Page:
Tampa, FL. Shocking New Statistics on Wal-Mart Crime: Unsafe In Any Aisle
Wal-Mart is a magnet for crime. New research published by the Tampa Bay Times reveals the stunning fact that in 2014, 53 Wal-Mart stores in 4 Florida Counties (Hillsborough, Pasco, and Hernando) generated 16,800 police reports in one year alone. That’s two calls an hour, every hour, every day. “The calls eat up hours of officer’s time,” the newspaper reports. “They all start at one place.” One sheriff told the newspaper, “It is a tremendous strain on manpower.”
Over the years, Sprawl-Busters has presented hundreds of stories demonstrating that Wal-Mart is a magnet for crime. The Tampa Bay Times calculates that Wal-Mar’s, on average, produce four times as many calls as nearby Target stores. The amazing volume of police reports has a financial impact on the communities that host Wal-Mart. The newspaper said the retailer has been criticized “for shifting too much of its security burden onto taxpayers. Several local law enforcement officers also emphasized that all the hours spent at Wal-Mart cut into how often they can patrol other neighborhoods and prevent other crimes.”
“They’re a huge problem in terms of the amount of time that’s spent there,” a Tampa police Officer to The Times. “We are, as a department, at the mercy of what they want to do.”
The police logged 7,000 calls, and 9,000 calls for general disorder---wide-ranging incidents from trespassing and parking violations, to lost property and people sleeping outside stores. Around 500 calls were handled involving violence crime. “Officers know Wal-Mart is such a regular trouble spot that they routinely show up without being called,” the newspaper said. On top of the 16,800 incident reports, The Times estimated another 6,200 routine visits that were made to prevent crimes---all of this chewing up police time and costing the taxpayer money. “It was almost like they were kind of just waiting to get a call,” one former Wal-Mart employee told the newspaper.
The Times notes that Wal-Mart’s “are natural targets for shoplifters..many are located in disadvantaged areas…Wal-Mart lays out its stores in a way that invites trouble and often doesn’t have enough uniformed employees to make sure everything runs smoothly.”
A Wal-Mart spokesman told The Times, “Any type of criminal activity that might be happening in our stores we take very seriously, and we have processes in place to address that aggressively.” But one retail analyst told The Times, “Law enforcement becomes in effect a taxpayer-paid private security source for Wal-Mart.”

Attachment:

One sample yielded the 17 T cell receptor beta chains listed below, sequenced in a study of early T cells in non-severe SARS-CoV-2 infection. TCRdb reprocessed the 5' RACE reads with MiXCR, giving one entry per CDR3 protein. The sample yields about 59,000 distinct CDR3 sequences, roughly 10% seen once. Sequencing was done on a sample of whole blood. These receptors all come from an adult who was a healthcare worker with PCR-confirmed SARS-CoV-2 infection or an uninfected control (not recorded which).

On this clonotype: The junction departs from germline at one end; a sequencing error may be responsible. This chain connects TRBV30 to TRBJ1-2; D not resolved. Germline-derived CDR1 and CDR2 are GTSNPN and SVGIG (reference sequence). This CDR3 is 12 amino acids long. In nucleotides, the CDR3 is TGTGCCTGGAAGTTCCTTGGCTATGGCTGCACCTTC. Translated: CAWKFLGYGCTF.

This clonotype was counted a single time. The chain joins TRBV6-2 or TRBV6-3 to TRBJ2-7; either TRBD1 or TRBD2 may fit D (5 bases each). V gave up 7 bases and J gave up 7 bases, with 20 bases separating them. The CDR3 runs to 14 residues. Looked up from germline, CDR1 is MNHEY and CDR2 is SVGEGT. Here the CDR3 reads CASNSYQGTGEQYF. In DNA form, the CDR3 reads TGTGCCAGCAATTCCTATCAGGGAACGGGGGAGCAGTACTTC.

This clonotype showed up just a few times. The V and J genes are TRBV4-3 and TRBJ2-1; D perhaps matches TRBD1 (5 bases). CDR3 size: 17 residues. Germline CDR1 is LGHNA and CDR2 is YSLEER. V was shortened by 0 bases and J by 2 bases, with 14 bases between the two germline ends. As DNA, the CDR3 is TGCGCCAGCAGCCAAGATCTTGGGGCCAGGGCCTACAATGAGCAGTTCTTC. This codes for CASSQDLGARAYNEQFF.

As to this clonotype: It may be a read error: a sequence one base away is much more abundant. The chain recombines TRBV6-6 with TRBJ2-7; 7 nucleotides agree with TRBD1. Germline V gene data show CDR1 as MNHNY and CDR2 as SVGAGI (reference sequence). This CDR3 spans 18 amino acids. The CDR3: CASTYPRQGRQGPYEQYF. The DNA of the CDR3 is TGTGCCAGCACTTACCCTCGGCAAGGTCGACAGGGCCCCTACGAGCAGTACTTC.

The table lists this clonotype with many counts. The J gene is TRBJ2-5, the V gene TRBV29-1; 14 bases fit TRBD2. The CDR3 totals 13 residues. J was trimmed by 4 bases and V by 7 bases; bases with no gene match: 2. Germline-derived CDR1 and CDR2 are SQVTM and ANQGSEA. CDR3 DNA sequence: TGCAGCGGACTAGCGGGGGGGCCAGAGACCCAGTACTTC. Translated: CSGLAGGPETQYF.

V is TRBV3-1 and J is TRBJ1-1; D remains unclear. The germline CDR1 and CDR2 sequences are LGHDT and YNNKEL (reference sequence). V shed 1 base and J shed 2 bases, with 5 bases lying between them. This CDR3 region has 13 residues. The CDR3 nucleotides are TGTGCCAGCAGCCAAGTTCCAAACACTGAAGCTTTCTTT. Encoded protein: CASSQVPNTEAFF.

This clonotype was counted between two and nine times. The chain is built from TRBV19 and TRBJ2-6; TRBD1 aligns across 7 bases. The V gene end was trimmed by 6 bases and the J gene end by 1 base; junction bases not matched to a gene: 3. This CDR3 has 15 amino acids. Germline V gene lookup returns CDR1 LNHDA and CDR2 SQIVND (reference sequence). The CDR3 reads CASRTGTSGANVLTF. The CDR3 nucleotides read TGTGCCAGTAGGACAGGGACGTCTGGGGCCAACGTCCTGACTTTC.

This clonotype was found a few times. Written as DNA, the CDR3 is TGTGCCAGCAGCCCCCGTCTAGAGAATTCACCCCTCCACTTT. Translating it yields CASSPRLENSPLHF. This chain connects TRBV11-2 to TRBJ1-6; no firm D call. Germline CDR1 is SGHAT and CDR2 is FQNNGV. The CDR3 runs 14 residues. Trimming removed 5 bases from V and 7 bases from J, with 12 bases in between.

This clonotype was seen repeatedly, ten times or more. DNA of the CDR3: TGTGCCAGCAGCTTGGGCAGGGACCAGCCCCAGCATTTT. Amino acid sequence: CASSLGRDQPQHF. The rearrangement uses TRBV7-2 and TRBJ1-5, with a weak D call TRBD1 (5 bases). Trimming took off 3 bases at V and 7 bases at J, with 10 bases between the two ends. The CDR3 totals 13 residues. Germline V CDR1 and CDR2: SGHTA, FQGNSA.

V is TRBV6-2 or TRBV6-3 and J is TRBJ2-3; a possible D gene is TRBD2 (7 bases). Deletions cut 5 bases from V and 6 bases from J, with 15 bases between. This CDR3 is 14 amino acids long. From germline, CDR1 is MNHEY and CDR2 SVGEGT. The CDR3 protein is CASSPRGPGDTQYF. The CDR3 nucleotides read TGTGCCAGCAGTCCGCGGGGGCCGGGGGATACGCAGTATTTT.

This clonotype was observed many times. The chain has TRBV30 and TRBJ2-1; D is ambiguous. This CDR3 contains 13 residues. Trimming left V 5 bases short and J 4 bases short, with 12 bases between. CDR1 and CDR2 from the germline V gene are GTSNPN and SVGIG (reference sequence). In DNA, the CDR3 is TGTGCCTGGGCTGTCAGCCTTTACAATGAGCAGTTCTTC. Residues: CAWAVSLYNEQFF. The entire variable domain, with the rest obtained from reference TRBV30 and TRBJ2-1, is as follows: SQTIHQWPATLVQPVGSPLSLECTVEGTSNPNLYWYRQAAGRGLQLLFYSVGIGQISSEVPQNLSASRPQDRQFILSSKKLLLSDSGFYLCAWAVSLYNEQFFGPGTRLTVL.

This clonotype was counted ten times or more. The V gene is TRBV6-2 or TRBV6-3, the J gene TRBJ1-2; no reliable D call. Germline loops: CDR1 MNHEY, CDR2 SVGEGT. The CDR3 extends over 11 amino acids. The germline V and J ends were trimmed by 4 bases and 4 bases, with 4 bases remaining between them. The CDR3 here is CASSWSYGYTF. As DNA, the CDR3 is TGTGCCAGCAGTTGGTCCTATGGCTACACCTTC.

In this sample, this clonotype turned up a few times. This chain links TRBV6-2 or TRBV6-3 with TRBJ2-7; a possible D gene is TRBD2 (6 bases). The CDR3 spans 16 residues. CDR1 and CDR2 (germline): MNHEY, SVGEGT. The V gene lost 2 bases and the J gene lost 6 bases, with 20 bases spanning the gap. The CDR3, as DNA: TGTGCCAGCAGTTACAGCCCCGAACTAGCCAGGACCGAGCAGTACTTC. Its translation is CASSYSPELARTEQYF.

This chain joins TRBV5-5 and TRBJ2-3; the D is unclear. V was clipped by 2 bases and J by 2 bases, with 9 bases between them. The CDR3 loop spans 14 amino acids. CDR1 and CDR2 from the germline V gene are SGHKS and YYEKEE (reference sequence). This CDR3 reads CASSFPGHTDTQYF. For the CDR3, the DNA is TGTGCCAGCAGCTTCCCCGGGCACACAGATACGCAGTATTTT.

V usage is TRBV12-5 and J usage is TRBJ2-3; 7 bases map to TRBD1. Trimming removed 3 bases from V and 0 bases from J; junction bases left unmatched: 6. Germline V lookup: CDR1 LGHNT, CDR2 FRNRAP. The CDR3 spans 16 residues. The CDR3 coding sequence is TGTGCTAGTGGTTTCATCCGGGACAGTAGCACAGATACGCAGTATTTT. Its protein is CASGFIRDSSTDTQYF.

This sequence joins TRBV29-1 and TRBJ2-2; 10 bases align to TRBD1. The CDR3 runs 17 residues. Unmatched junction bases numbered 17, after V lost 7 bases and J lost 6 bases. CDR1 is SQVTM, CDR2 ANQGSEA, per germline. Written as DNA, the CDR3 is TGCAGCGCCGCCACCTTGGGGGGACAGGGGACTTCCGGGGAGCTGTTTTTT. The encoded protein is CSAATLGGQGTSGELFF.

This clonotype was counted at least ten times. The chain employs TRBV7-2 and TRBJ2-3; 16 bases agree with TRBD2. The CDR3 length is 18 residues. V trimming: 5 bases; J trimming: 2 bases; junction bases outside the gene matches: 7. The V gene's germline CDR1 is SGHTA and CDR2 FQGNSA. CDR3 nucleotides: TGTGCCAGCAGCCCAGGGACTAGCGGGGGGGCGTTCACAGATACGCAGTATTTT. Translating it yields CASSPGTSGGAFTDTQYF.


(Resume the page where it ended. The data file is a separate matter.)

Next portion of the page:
Sprawl-Busters has chronicled on Facebook and Twitter “the body count” at Wal-Mart, a running stream of violent incidents involving alleged shoplifters and Wal-Mart loss prevention staff or local cops. One man was recently beaten for reportedly stealing a 38 cent tomato, which, it turns out, he had paid for. But shoppers accused of stealing have ending up pinned to the Wal-Mart parking lot pavement by company employees, and tragic deaths have resulted over petty crimes worth less than $30 in merchandise.
The Times suggested that Wal-Mart is not adequately protecting its stores or its shoppers. The newspaper says the retailer should “hire more uniformed security guards.”
Law enforcement officials in some communities are fighting back. In Port Richey, Florida, the police asked Wal-Mart to hire more off-duty officers, but the retailer has not responded. “It’s almost like we’re Wal-Mart’s personal police transportation agency,” a Port Richey cop told The Times.
The Times also compared Wal-Mart’s share of police calls to its share of all the property taxes paid in four cities. Their research found that “Wal-Mart’s slice of calls was consistently larger than its slice of tax payments. Much larger.”
Sprawl-Busters has adopted the following tag line for its stories on Wal-Mart crime: “Wal-Mart: Unsafe In Any Aisle.”
What you can do: Tell your local officials that your local Wal-Marts need to carry its weight in police costs, and that the stores should hire more police on is dime to keep local taxes lower--and allow the town to focus on other needs, like schools and roads.
To read the full Tampa Bay Times report, go to: